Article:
If you pay taxes in a municipality where JPMorgan spun its trickery, you helped pick up the tab. The bank’s shell game prevented municipalities from knowing who actually owned distressed properties and could be held legally liable for maintaining them and paying property taxes. As a result, abandoned properties deteriorated further, spreading urban blight and impeding economic recovery. “Who’s going to pay for the demolition [of abandoned buildings] or [the necessary extra] police presence?” asks Brent Tantillo, Schneider’s lawyer. “As a taxpayer, it’s you.”
Such economic fallout may help explain why Jamie Dimon directed that JPMorgan’s mass forgiveness of loans exempt Detroit, a city where JPMorgan has a long history. The bank’s predecessor, the National Bank of Detroit, has been a fixture in the city for over 80 years; its relationships with General Motors and Ford go back to the 1930s. And JPMorgan employees knew perfectly well that mass loan forgiveness might create difficulties. The 2012 internal report warned that cities might react negatively to the sheer number of forgiven loans, which would lower tax revenues while adding costs. Noting that some of the cities in question were clients of JPMorgan Chase, the report warned that the project posed a risk to the bank’s reputation.
Reputational risk was the exact opposite of what JPMorgan hoped to achieve in Detroit. So the bank decided to delay the mass forgiveness of loans in Detroit and surrounding Wayne County until after the $100 million investment was announced. Dimon himself ordered the delay, according to the minutes of JPMorgan Chase meetings that cite the bank’s chairman and CEO by name. Dimon then went to Detroit to announce the investment on May 21, 2014, reaping positive coverage from The New York Times, USA Today, and other local and national news outlets. Since June 1, 2014, JPMorgan has released 10,229 liens in Wayne County, according to public records; the bank declined to state how many of these were part of the lien-release project.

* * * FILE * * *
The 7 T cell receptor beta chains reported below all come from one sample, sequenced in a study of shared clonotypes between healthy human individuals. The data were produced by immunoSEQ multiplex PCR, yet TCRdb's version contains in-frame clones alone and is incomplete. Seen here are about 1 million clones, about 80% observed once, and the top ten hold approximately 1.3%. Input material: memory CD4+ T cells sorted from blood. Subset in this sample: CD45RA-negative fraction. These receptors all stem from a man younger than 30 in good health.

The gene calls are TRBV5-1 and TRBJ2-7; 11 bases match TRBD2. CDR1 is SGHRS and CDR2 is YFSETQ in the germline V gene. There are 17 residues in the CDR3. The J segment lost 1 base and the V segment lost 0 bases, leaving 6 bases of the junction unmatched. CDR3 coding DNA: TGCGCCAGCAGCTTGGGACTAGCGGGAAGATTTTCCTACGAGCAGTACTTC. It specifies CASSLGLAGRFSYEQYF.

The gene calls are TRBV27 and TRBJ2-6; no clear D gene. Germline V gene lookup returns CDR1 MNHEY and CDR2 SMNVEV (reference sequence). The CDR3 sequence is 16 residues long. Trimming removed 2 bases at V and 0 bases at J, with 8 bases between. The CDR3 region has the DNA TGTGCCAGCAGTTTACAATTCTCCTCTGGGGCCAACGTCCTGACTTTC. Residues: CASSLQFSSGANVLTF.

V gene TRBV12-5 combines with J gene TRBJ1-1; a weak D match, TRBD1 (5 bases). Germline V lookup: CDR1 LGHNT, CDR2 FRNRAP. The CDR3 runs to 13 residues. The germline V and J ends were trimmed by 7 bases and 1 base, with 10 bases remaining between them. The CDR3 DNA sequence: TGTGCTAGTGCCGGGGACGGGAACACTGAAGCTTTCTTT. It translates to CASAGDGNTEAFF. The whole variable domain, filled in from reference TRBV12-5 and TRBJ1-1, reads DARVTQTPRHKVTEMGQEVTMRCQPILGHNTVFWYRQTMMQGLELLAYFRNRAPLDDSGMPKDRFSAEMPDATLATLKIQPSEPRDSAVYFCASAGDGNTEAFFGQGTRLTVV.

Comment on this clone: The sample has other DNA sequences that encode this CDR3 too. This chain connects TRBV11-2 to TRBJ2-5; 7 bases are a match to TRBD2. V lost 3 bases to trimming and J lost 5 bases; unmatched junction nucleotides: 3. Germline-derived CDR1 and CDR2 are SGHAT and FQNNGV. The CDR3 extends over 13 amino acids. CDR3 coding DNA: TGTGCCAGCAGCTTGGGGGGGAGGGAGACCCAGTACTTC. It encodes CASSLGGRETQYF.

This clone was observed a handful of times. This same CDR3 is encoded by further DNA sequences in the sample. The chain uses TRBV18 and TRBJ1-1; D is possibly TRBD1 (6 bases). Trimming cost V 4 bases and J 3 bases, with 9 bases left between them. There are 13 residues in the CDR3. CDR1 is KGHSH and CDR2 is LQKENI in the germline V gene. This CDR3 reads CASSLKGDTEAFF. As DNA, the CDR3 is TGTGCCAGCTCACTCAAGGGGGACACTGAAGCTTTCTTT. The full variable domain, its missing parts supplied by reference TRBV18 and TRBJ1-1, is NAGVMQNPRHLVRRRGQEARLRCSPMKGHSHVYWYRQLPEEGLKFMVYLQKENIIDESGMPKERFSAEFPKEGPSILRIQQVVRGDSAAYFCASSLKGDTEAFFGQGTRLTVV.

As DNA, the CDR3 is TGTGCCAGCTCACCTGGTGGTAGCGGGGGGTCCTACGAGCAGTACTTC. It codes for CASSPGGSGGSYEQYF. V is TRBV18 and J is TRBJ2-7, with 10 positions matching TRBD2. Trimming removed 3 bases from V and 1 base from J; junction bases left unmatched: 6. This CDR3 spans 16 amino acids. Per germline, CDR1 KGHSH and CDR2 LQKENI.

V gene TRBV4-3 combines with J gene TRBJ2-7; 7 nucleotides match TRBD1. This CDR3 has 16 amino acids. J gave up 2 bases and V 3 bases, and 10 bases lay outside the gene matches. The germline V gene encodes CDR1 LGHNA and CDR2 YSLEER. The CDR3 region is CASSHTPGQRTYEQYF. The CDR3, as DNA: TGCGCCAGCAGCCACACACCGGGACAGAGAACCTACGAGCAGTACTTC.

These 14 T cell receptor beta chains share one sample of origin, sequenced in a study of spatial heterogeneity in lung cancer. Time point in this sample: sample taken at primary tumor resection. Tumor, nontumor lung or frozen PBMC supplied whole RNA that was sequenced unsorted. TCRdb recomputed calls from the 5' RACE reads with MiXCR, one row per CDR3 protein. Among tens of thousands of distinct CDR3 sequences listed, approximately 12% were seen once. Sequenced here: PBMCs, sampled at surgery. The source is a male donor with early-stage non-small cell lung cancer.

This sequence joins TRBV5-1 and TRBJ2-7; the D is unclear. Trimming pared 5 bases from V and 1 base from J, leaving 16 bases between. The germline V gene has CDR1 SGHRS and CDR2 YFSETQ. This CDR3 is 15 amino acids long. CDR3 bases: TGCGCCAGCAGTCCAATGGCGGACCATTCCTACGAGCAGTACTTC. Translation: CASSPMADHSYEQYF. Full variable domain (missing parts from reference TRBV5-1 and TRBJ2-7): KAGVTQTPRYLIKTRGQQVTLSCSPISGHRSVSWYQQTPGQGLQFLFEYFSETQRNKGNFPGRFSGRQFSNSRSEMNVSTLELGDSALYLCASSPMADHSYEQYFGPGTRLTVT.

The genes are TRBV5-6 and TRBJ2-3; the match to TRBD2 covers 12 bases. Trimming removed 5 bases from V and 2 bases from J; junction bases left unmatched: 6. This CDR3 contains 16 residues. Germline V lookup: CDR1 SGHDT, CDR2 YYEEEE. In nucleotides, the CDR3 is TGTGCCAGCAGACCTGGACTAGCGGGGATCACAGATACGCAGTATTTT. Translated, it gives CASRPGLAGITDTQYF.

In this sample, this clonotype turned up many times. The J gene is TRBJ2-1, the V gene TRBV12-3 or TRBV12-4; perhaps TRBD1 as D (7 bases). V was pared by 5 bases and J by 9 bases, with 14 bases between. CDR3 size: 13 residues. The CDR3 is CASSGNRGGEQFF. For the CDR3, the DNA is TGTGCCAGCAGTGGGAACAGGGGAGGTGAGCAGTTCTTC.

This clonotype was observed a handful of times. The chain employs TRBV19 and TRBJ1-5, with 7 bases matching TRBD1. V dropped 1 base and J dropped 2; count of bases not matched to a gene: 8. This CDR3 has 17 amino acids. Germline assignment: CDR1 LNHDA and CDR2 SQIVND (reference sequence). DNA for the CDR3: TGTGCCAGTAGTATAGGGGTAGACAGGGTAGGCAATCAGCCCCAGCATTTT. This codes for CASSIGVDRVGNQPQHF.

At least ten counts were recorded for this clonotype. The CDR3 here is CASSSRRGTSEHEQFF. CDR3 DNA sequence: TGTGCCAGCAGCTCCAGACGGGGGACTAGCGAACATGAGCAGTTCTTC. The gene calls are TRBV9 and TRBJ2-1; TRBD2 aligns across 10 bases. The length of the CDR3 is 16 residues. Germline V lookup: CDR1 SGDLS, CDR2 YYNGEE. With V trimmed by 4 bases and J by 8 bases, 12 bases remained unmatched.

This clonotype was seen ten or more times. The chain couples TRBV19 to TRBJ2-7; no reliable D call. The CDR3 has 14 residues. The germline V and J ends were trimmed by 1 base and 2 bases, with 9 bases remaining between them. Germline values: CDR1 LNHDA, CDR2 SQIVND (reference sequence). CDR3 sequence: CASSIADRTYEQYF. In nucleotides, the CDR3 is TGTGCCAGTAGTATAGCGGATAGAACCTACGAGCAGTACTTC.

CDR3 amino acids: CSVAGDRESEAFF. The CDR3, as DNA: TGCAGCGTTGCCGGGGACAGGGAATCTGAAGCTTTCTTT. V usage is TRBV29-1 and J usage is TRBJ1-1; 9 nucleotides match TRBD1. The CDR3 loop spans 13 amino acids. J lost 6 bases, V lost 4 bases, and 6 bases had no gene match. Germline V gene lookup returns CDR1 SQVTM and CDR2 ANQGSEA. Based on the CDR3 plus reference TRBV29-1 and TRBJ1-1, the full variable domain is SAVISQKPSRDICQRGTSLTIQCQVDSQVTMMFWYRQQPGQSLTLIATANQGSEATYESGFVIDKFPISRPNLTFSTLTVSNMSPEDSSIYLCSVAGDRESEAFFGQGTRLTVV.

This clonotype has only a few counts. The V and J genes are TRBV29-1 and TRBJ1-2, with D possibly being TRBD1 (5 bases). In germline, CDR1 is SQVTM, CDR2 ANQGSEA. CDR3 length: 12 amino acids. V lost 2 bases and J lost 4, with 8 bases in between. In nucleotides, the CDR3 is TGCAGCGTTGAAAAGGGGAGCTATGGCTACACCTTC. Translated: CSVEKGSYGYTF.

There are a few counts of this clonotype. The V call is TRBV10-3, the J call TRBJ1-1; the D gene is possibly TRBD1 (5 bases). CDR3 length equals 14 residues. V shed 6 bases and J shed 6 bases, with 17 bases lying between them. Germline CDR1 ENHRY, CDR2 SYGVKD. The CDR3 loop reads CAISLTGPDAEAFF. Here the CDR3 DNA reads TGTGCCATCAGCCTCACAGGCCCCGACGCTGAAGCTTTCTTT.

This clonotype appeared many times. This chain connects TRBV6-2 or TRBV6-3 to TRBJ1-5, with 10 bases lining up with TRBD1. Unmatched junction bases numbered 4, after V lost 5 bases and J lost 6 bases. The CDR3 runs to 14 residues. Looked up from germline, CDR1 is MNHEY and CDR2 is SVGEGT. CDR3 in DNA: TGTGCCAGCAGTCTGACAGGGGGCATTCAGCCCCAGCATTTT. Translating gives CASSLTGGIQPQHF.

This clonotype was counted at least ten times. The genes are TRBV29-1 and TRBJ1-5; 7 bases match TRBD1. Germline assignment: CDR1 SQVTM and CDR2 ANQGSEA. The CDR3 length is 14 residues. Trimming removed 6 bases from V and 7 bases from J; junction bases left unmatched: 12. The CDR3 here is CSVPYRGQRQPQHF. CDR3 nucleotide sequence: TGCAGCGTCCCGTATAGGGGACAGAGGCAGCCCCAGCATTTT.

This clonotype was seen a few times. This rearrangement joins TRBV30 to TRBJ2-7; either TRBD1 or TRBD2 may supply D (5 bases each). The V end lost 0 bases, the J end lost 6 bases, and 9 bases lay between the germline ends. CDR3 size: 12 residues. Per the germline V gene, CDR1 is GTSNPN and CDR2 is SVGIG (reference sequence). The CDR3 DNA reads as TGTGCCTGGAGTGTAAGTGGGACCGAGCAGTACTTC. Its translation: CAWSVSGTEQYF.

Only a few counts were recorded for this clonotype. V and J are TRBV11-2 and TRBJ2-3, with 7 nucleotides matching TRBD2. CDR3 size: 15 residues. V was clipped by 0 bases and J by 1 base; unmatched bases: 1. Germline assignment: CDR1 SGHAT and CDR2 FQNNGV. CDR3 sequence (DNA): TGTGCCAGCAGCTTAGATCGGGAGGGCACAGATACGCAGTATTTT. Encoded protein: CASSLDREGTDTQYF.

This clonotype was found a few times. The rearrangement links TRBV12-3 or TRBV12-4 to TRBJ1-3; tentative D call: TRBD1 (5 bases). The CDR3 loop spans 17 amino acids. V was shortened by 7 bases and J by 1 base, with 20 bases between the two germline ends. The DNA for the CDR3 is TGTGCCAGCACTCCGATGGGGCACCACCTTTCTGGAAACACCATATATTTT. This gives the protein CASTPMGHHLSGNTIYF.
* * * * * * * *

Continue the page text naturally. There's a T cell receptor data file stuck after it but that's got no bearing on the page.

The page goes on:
Both of Larry Schneider’s lawsuits alleging fraud on JPMorgan Chase’s part remain active in federal courts. The Justice Department could also still file charges against JPMorgan, Jamie Dimon, or both, because Schneider’s case was excluded from the federal settlement agreements.
Few would expect Jeff Sessions’s Justice Department to pursue such a case, but what this sorry episode most highlights is the pathetic disciplining of Wall Street during the Obama administration.
JPMorgan’s litany of acknowledged criminal abuses over the past decade reads like a rap sheet, extending well beyond mortgage fraud to encompass practically every part of the bank’s business. But instead of holding JPMorgan’s executives responsible for what looks like a criminal racket, Obama’s Justice Department negotiated weak settlement after weak settlement. Adding insult to injury, JPMorgan then wriggled out of paying its full penalties by using other people’s money.
The larger lessons here command special attention in the Trump era. Negotiating weak settlements that don’t force mega-banks to even pay their fines, much less put executives in prison, turns the concept of accountability into a mirthless farce. Telegraphing to executives that they will emerge unscathed after committing crimes not only invites further crimes; it makes another financial crisis more likely. The widespread belief that the United States has a two-tiered system of justice—that the game is rigged for the rich and the powerful—also enabled the rise of Trump. We cannot expect Americans to trust a system that lets Wall Street fraudsters roam free while millions of hard-working taxpayers get the shaft.